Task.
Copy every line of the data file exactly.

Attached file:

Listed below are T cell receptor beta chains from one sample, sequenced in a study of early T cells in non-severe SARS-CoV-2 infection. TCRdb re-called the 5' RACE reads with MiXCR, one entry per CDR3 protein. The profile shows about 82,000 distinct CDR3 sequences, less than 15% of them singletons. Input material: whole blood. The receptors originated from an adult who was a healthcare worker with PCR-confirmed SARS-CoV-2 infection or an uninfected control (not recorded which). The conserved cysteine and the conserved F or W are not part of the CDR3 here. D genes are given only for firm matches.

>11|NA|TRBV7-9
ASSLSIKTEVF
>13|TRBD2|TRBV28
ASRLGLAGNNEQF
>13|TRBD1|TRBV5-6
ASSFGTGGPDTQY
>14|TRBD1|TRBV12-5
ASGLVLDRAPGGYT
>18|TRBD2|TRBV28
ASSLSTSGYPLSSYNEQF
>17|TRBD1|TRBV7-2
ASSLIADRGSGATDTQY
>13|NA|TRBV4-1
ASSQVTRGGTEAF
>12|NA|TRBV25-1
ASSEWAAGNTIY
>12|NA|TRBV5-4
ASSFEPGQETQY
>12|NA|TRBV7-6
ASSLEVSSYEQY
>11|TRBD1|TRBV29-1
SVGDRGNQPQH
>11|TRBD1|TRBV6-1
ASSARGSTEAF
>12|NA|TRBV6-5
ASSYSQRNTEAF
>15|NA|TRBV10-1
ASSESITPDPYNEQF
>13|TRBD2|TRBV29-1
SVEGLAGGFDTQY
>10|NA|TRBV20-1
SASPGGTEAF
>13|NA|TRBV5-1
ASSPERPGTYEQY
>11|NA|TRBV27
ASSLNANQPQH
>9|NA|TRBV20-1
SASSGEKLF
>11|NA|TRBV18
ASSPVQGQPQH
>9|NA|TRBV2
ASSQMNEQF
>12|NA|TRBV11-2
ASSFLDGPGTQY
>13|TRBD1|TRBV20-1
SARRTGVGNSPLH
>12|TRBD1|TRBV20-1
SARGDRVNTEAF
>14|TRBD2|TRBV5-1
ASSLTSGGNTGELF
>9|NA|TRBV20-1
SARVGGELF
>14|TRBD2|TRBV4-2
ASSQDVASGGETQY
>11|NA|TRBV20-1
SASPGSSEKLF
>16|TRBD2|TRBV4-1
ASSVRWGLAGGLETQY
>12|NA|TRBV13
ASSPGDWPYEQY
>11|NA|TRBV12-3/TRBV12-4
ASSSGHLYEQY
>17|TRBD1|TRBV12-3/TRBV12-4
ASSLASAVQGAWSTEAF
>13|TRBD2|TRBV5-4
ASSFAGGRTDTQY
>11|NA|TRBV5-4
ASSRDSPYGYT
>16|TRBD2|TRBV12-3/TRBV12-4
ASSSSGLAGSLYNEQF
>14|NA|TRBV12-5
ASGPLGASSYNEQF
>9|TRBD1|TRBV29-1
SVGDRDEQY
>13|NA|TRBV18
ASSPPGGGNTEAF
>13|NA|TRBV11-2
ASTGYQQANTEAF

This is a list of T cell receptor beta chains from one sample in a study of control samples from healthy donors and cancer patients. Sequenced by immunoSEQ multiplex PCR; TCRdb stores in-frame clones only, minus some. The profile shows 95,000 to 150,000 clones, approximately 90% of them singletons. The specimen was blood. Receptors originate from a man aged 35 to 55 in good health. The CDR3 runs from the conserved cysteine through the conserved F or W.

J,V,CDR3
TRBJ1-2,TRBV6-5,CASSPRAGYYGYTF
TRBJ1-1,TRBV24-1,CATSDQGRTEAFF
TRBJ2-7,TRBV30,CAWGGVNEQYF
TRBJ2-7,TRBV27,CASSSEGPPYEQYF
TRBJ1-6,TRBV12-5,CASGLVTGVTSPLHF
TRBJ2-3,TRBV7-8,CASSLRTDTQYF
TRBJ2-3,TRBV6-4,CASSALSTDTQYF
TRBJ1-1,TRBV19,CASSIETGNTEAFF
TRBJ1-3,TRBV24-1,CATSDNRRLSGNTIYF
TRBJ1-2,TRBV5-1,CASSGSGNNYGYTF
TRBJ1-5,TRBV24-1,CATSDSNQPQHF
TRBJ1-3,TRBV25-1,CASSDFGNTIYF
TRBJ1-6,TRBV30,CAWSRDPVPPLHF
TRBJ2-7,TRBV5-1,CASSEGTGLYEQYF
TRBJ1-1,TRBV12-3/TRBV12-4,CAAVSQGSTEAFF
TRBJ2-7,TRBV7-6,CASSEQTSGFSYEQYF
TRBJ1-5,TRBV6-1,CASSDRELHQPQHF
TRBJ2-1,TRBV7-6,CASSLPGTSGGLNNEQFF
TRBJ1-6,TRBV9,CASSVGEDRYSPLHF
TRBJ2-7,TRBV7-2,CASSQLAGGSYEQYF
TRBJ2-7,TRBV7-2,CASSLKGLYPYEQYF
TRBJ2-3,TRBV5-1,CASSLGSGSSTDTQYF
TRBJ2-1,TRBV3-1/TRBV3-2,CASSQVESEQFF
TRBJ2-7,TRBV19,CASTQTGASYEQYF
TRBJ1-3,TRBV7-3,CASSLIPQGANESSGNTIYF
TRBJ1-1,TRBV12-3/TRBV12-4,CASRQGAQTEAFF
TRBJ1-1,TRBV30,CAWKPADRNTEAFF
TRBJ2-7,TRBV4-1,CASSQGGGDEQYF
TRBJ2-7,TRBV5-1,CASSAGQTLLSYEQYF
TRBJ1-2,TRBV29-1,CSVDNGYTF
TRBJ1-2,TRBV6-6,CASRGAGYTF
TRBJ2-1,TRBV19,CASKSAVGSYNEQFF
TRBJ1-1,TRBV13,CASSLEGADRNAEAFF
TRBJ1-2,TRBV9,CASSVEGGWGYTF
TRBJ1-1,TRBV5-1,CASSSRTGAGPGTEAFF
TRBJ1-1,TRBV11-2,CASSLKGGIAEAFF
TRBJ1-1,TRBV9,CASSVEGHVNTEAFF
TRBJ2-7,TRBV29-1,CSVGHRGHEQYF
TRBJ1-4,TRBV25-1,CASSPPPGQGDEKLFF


Listed below are T cell receptor beta chains from one sample, sequenced in a study of early T cells in non-severe SARS-CoV-2 infection. TCRdb re-called the 5' RACE reads with MiXCR, one entry per CDR3 protein. The profile shows about 82,000 distinct CDR3 sequences, less than 15% of them singletons. Input material: whole blood. The receptors originated from an adult who was a healthcare worker with PCR-confirmed SARS-CoV-2 infection or an uninfected control (not recorded which). The conserved cysteine and the conserved F or W are not part of the CDR3 here. D genes are given only for firm matches.

>11|NA|TRBV7-9
ASSLSIKTEVF
>13|TRBD2|TRBV28
ASRLGLAGNNEQF
>13|TRBD1|TRBV5-6
ASSFGTGGPDTQY
>14|TRBD1|TRBV12-5
ASGLVLDRAPGGYT
>18|TRBD2|TRBV28
ASSLSTSGYPLSSYNEQF
>17|TRBD1|TRBV7-2
ASSLIADRGSGATDTQY
>13|NA|TRBV4-1
ASSQVTRGGTEAF
>12|NA|TRBV25-1
ASSEWAAGNTIY
>12|NA|TRBV5-4
ASSFEPGQETQY
>12|NA|TRBV7-6
ASSLEVSSYEQY
>11|TRBD1|TRBV29-1
SVGDRGNQPQH
>11|TRBD1|TRBV6-1
ASSARGSTEAF
>12|NA|TRBV6-5
ASSYSQRNTEAF
>15|NA|TRBV10-1
ASSESITPDPYNEQF
>13|TRBD2|TRBV29-1
SVEGLAGGFDTQY
>10|NA|TRBV20-1
SASPGGTEAF
>13|NA|TRBV5-1
ASSPERPGTYEQY
>11|NA|TRBV27
ASSLNANQPQH
>9|NA|TRBV20-1
SASSGEKLF
>11|NA|TRBV18
ASSPVQGQPQH
>9|NA|TRBV2
ASSQMNEQF
>12|NA|TRBV11-2
ASSFLDGPGTQY
>13|TRBD1|TRBV20-1
SARRTGVGNSPLH
>12|TRBD1|TRBV20-1
SARGDRVNTEAF
>14|TRBD2|TRBV5-1
ASSLTSGGNTGELF
>9|NA|TRBV20-1
SARVGGELF
>14|TRBD2|TRBV4-2
ASSQDVASGGETQY
>11|NA|TRBV20-1
SASPGSSEKLF
>16|TRBD2|TRBV4-1
ASSVRWGLAGGLETQY
>12|NA|TRBV13
ASSPGDWPYEQY
>11|NA|TRBV12-3/TRBV12-4
ASSSGHLYEQY
>17|TRBD1|TRBV12-3/TRBV12-4
ASSLASAVQGAWSTEAF
>13|TRBD2|TRBV5-4
ASSFAGGRTDTQY
>11|NA|TRBV5-4
ASSRDSPYGYT
>16|TRBD2|TRBV12-3/TRBV12-4
ASSSSGLAGSLYNEQF
>14|NA|TRBV12-5
ASGPLGASSYNEQF
>9|TRBD1|TRBV29-1
SVGDRDEQY
>13|NA|TRBV18
ASSPPGGGNTEAF
>13|NA|TRBV11-2
ASTGYQQANTEAF

This is a list of T cell receptor beta chains from one sample in a study of control samples from healthy donors and cancer patients. Sequenced by immunoSEQ multiplex PCR; TCRdb stores in-frame clones only, minus some. The profile shows 95,000 to 150,000 clones, approximately 90% of them singletons. The specimen was blood. Receptors originate from a man aged 35 to 55 in good health. The CDR3 runs from the conserved cysteine through the conserved F or W.

J,V,CDR3
TRBJ1-2,TRBV6-5,CASSPRAGYYGYTF
TRBJ1-1,TRBV24-1,CATSDQGRTEAFF
TRBJ2-7,TRBV30,CAWGGVNEQYF
TRBJ2-7,TRBV27,CASSSEGPPYEQYF
TRBJ1-6,TRBV12-5,CASGLVTGVTSPLHF
TRBJ2-3,TRBV7-8,CASSLRTDTQYF
TRBJ2-3,TRBV6-4,CASSALSTDTQYF
TRBJ1-1,TRBV19,CASSIETGNTEAFF
TRBJ1-3,TRBV24-1,CATSDNRRLSGNTIYF
TRBJ1-2,TRBV5-1,CASSGSGNNYGYTF
TRBJ1-5,TRBV24-1,CATSDSNQPQHF
TRBJ1-3,TRBV25-1,CASSDFGNTIYF
TRBJ1-6,TRBV30,CAWSRDPVPPLHF
TRBJ2-7,TRBV5-1,CASSEGTGLYEQYF
TRBJ1-1,TRBV12-3/TRBV12-4,CAAVSQGSTEAFF
TRBJ2-7,TRBV7-6,CASSEQTSGFSYEQYF
TRBJ1-5,TRBV6-1,CASSDRELHQPQHF
TRBJ2-1,TRBV7-6,CASSLPGTSGGLNNEQFF
TRBJ1-6,TRBV9,CASSVGEDRYSPLHF
TRBJ2-7,TRBV7-2,CASSQLAGGSYEQYF
TRBJ2-7,TRBV7-2,CASSLKGLYPYEQYF
TRBJ2-3,TRBV5-1,CASSLGSGSSTDTQYF
TRBJ2-1,TRBV3-1/TRBV3-2,CASSQVESEQFF
TRBJ2-7,TRBV19,CASTQTGASYEQYF
TRBJ1-3,TRBV7-3,CASSLIPQGANESSGNTIYF
TRBJ1-1,TRBV12-3/TRBV12-4,CASRQGAQTEAFF
TRBJ1-1,TRBV30,CAWKPADRNTEAFF
TRBJ2-7,TRBV4-1,CASSQGGGDEQYF
TRBJ2-7,TRBV5-1,CASSAGQTLLSYEQYF
TRBJ1-2,TRBV29-1,CSVDNGYTF
TRBJ1-2,TRBV6-6,CASRGAGYTF
TRBJ2-1,TRBV19,CASKSAVGSYNEQFF
TRBJ1-1,TRBV13,CASSLEGADRNAEAFF
TRBJ1-2,TRBV9,CASSVEGGWGYTF
TRBJ1-1,TRBV5-1,CASSSRTGAGPGTEAFF
TRBJ1-1,TRBV11-2,CASSLKGGIAEAFF
TRBJ1-1,TRBV9,CASSVEGHVNTEAFF
TRBJ2-7,TRBV29-1,CSVGHRGHEQYF
TRBJ1-4,TRBV25-1,CASSPPPGQGDEKLFF